Empty movie theater with red seats. SnvvSnvvSnvv/Shutterstock.com

Mark Cuban’s indie movie theater company, Landmark Theaters, is facing an antitrust lawsuit over a practice it sued a competitor over nearly a year ago.

Four independent community movie theatres, represented by prominent plaintiffs lawyer Michael Hausfeld, filed an antitrust lawsuit Wednesday in federal district court in Washington, D.C., against Landmark and its parent company, 2929 Entertainment. The suit claims Landmark uses dominance in the “specialty film” market to coerce film distributors into exclusive agreements that bar other theaters from showing their films at the same time.

“Landmark’s abuse of its circuit-wide market power to obtain unjustified clearances is not only illegal—it is hypocritical,” the complaint says.

The irony, according to the lawsuit, is Landmark sued Regal Entertainment Group in 2016 over the same practice. That case was settled in August 2016 with Regal agreeing to abandon so-called clearances. The Justice Department is also investigating the use of clearances by major movie theater chains including AMC Entertainment, Cinemark and Regal.

Neither Landmark Theatres nor 2929 Entertainment immediately replied to a request for comment. Cuban co-founded 2929 Entertainment with Todd Wagner, a former attorney with Akin Gump Strauss Hauer & Feld, who is now the company’s CEO.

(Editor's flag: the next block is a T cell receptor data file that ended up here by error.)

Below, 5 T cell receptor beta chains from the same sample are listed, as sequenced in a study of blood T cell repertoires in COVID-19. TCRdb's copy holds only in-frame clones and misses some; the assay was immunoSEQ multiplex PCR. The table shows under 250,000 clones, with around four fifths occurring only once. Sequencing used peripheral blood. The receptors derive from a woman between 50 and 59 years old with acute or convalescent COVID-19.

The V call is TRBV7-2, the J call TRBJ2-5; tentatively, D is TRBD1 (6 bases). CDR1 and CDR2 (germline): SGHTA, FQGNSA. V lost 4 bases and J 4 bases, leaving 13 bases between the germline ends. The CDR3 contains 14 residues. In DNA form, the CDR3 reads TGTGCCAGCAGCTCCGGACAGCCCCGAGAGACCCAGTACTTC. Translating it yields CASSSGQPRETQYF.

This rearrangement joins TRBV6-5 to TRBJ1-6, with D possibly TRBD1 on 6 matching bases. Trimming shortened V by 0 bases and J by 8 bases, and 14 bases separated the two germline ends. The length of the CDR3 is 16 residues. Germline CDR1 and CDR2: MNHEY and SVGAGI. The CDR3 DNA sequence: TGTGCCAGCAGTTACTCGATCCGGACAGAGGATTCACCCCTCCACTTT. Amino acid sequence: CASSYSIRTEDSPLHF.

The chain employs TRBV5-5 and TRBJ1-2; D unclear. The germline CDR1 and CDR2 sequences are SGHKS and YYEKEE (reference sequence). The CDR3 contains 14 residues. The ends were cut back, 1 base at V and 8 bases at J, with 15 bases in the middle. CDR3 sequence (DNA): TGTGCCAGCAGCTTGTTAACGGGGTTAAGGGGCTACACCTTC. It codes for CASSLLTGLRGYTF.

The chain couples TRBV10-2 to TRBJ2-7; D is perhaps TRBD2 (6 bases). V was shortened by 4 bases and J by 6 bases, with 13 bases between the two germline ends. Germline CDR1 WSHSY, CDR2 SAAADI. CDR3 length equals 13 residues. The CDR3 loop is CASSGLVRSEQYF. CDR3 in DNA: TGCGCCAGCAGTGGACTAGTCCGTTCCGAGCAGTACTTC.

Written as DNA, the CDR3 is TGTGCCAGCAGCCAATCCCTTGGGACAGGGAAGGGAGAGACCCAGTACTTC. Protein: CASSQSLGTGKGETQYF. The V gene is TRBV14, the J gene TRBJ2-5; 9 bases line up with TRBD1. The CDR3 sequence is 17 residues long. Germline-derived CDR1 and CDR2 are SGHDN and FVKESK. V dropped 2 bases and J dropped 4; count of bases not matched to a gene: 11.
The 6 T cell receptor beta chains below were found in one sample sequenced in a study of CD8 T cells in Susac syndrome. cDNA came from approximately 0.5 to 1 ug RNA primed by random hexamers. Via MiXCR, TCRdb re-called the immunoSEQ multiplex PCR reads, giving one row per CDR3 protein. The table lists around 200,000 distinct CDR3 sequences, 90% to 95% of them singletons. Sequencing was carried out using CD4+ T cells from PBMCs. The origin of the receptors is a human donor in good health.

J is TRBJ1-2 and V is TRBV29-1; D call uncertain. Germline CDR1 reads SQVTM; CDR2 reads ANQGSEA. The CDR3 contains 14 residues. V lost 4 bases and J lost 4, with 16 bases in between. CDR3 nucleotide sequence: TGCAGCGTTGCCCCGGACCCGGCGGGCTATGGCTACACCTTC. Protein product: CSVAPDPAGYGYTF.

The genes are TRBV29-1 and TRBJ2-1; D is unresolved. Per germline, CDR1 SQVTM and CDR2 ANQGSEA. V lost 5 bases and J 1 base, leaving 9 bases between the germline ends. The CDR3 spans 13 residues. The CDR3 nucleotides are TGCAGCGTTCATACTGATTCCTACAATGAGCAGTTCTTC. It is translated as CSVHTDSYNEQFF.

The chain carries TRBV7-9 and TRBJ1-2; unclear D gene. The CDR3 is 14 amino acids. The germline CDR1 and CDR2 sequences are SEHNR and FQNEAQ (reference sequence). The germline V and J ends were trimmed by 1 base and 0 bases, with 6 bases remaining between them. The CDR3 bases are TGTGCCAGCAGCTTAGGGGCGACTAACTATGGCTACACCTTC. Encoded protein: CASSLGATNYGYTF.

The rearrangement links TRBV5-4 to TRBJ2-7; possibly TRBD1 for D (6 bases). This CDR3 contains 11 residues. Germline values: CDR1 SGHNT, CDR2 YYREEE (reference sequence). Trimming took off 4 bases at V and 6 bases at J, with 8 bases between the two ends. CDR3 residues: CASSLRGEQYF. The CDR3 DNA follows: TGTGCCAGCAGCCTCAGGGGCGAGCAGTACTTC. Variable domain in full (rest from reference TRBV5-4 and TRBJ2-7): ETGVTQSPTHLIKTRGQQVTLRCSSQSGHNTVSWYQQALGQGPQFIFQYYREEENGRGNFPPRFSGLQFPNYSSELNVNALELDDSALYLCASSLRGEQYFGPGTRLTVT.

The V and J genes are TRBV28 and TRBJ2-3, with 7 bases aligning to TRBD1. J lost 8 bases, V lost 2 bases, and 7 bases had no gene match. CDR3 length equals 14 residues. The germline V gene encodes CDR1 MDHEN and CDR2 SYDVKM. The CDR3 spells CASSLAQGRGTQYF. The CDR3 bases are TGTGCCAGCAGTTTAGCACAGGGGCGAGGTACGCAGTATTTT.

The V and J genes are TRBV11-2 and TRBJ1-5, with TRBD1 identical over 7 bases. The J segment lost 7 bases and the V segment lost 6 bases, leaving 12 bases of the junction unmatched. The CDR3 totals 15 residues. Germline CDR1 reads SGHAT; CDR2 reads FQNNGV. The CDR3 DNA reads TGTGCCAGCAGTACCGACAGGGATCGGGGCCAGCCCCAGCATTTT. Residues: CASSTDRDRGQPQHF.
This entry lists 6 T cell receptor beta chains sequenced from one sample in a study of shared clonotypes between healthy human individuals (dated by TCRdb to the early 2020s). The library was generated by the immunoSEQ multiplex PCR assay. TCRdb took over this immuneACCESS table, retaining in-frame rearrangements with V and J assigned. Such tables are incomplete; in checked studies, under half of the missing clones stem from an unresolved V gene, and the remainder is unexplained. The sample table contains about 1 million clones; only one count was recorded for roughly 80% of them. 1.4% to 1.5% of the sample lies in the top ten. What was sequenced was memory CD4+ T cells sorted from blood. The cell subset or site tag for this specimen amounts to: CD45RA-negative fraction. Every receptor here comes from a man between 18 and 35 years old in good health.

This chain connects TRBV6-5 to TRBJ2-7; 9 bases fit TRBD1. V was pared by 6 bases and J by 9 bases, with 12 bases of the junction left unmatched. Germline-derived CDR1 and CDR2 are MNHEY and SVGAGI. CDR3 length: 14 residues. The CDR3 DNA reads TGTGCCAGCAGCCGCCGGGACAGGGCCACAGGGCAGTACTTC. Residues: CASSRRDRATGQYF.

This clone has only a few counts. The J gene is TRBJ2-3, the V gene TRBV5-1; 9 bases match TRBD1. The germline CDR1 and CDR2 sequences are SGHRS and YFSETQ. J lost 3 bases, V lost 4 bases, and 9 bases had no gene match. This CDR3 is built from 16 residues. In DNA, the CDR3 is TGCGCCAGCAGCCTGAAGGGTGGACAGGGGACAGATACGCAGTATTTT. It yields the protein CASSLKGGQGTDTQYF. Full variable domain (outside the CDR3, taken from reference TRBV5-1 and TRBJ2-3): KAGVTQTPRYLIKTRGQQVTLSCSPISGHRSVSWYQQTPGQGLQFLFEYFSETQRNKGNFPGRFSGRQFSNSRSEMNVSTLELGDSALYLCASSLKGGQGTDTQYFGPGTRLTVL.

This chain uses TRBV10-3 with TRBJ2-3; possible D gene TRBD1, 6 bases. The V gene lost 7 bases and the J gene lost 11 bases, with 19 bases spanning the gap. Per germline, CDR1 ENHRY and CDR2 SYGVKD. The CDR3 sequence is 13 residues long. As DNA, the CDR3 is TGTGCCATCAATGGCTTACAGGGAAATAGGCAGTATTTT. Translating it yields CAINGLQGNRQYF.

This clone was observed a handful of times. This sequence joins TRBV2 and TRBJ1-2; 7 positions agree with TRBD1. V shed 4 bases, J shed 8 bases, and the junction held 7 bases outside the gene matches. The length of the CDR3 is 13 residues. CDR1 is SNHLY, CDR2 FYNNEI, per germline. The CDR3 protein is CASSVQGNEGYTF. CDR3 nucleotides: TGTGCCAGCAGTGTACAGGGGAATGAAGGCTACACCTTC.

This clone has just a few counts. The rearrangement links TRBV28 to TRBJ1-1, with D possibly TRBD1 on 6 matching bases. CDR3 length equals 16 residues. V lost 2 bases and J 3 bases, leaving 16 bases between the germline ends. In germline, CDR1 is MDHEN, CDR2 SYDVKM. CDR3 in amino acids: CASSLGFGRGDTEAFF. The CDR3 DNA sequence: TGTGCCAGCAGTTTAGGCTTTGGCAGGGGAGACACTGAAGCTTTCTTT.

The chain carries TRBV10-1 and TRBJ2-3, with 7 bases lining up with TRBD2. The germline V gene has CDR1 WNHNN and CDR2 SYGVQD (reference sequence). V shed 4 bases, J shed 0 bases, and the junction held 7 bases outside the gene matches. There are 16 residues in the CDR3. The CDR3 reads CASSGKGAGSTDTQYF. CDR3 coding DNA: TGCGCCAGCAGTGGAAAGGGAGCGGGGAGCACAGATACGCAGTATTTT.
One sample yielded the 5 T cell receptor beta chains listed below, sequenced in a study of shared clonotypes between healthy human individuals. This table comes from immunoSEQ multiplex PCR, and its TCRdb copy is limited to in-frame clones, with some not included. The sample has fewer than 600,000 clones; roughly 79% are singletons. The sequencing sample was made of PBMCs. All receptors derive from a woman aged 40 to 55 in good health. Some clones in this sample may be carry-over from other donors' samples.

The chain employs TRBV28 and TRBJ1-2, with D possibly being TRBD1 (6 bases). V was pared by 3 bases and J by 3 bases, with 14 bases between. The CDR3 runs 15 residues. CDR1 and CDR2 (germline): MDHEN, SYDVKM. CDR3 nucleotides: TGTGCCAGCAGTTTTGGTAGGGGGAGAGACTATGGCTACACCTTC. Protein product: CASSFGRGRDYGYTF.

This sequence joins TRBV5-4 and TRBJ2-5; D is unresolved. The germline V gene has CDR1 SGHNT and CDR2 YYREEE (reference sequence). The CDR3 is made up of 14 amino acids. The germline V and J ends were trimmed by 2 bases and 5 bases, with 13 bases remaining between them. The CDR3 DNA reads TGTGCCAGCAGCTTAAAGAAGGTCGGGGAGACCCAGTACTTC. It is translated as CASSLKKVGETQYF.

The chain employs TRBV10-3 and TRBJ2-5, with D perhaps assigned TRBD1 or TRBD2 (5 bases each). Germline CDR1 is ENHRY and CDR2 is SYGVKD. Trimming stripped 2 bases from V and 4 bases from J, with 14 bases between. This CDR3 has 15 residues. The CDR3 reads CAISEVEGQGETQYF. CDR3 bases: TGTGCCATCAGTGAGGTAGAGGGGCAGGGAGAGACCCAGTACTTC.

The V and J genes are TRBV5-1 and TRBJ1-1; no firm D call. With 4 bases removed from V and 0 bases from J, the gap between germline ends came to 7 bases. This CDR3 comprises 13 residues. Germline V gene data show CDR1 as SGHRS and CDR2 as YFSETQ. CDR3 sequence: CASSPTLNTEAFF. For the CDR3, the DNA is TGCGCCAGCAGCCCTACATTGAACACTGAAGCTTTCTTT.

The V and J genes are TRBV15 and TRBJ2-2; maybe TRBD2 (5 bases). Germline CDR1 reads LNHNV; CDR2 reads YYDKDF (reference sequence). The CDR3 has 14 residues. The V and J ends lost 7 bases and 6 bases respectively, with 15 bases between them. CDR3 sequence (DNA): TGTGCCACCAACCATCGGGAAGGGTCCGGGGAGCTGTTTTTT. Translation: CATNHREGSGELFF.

The plaintiffs include two theaters in D.C.: the Avalon Theatre Project and the now-closed West End Cinema, which claims Landmark’s “anti-competitive clearances forced it out of business” in 2015. Landmark then opened its own theater in the former West End Cinema space, the lawsuit said. The other two plaintiffs are the Denver Film Society’s Sie FilmCenter in Colorado and Cinema Detroit in Michigan.

“Specialty films” include independent films, art films, documentaries and foreign films. According to the lawsuit, Landmark is the dominant theater chain in the specialty film market, with 51 theaters in 22 geographic markets including New York City, San Francisco, Los Angeles and Philadelphia.

The independent theaters claim Landmark’s dominance enables it to compel film distributors, which act as intermediaries between movie theaters and production studios, to agree to exclusive agreements because they know they need Landmark’s business to be successful. In the so-called clearance agreements, the distributor agrees not to license a film to any other theaters or to specific theaters, in the same geographic area.

The lawsuit claims the practice violates the Sherman Act because Landmark’s use of the agreements “reduces output and consumer choice, artificially inflates ticket prices; and facilitates its monopolization of the specialty film exhibition market in the applicable markets and in other geographic markets in which Landmark is already the dominant exhibitor of specialty films.”

The independent theaters want the court to enjoin Landmark from seeking so-called clearance agreements against them, as well as award monetary damages.